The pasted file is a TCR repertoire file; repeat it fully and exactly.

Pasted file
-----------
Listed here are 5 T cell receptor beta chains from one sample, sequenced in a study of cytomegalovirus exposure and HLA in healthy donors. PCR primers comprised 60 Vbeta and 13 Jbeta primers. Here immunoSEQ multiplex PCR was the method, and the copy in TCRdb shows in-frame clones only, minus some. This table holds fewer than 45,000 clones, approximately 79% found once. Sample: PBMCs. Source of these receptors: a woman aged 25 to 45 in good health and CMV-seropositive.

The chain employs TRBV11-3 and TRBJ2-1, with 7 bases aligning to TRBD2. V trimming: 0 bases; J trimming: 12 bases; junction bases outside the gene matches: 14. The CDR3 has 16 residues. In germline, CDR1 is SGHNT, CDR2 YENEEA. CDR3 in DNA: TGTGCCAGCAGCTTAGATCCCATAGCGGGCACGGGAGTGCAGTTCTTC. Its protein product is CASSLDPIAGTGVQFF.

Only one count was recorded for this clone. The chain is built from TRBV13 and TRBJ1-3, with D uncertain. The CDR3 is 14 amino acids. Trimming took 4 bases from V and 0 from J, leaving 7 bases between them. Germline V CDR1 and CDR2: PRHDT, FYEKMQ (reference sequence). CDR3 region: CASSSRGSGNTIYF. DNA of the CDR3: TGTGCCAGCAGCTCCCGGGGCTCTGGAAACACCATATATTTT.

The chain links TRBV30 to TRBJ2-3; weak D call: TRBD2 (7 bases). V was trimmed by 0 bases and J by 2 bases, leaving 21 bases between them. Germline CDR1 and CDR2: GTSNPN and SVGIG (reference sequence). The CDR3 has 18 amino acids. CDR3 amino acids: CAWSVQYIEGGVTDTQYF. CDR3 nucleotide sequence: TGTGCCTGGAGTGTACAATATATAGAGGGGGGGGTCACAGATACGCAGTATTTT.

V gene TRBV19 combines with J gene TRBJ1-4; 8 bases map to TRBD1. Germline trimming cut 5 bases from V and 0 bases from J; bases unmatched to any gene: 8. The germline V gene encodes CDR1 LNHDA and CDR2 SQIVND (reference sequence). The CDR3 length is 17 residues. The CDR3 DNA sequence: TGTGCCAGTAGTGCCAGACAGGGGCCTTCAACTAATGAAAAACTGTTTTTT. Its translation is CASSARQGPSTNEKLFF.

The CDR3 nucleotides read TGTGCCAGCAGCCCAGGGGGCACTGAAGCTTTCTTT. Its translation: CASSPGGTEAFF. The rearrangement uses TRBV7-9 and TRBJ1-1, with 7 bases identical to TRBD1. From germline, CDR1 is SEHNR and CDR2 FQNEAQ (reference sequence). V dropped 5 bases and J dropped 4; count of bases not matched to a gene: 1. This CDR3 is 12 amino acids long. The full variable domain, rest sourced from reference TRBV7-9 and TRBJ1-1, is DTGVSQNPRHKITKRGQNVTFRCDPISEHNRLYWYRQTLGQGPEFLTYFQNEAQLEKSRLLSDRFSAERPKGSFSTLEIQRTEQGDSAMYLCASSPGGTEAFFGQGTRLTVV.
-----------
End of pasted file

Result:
Listed here are 5 T cell receptor beta chains from one sample, sequenced in a study of cytomegalovirus exposure and HLA in healthy donors. PCR primers comprised 60 Vbeta and 13 Jbeta primers. Here immunoSEQ multiplex PCR was the method, and the copy in TCRdb shows in-frame clones only, minus some. This table holds fewer than 45,000 clones, approximately 79% found once. Sample: PBMCs. Source of these receptors: a woman aged 25 to 45 in good health and CMV-seropositive.

The chain employs TRBV11-3 and TRBJ2-1, with 7 bases aligning to TRBD2. V trimming: 0 bases; J trimming: 12 bases; junction bases outside the gene matches: 14. The CDR3 has 16 residues. In germline, CDR1 is SGHNT, CDR2 YENEEA. CDR3 in DNA: TGTGCCAGCAGCTTAGATCCCATAGCGGGCACGGGAGTGCAGTTCTTC. Its protein product is CASSLDPIAGTGVQFF.

Only one count was recorded for this clone. The chain is built from TRBV13 and TRBJ1-3, with D uncertain. The CDR3 is 14 amino acids. Trimming took 4 bases from V and 0 from J, leaving 7 bases between them. Germline V CDR1 and CDR2: PRHDT, FYEKMQ (reference sequence). CDR3 region: CASSSRGSGNTIYF. DNA of the CDR3: TGTGCCAGCAGCTCCCGGGGCTCTGGAAACACCATATATTTT.

The chain links TRBV30 to TRBJ2-3; weak D call: TRBD2 (7 bases). V was trimmed by 0 bases and J by 2 bases, leaving 21 bases between them. Germline CDR1 and CDR2: GTSNPN and SVGIG (reference sequence). The CDR3 has 18 amino acids. CDR3 amino acids: CAWSVQYIEGGVTDTQYF. CDR3 nucleotide sequence: TGTGCCTGGAGTGTACAATATATAGAGGGGGGGGTCACAGATACGCAGTATTTT.

V gene TRBV19 combines with J gene TRBJ1-4; 8 bases map to TRBD1. Germline trimming cut 5 bases from V and 0 bases from J; bases unmatched to any gene: 8. The germline V gene encodes CDR1 LNHDA and CDR2 SQIVND (reference sequence). The CDR3 length is 17 residues. The CDR3 DNA sequence: TGTGCCAGTAGTGCCAGACAGGGGCCTTCAACTAATGAAAAACTGTTTTTT. Its translation is CASSARQGPSTNEKLFF.

The CDR3 nucleotides read TGTGCCAGCAGCCCAGGGGGCACTGAAGCTTTCTTT. Its translation: CASSPGGTEAFF. The rearrangement uses TRBV7-9 and TRBJ1-1, with 7 bases identical to TRBD1. From germline, CDR1 is SEHNR and CDR2 FQNEAQ (reference sequence). V dropped 5 bases and J dropped 4; count of bases not matched to a gene: 1. This CDR3 is 12 amino acids long. The full variable domain, rest sourced from reference TRBV7-9 and TRBJ1-1, is DTGVSQNPRHKITKRGQNVTFRCDPISEHNRLYWYRQTLGQGPEFLTYFQNEAQLEKSRLLSDRFSAERPKGSFSTLEIQRTEQGDSAMYLCASSPGGTEAFFGQGTRLTVV.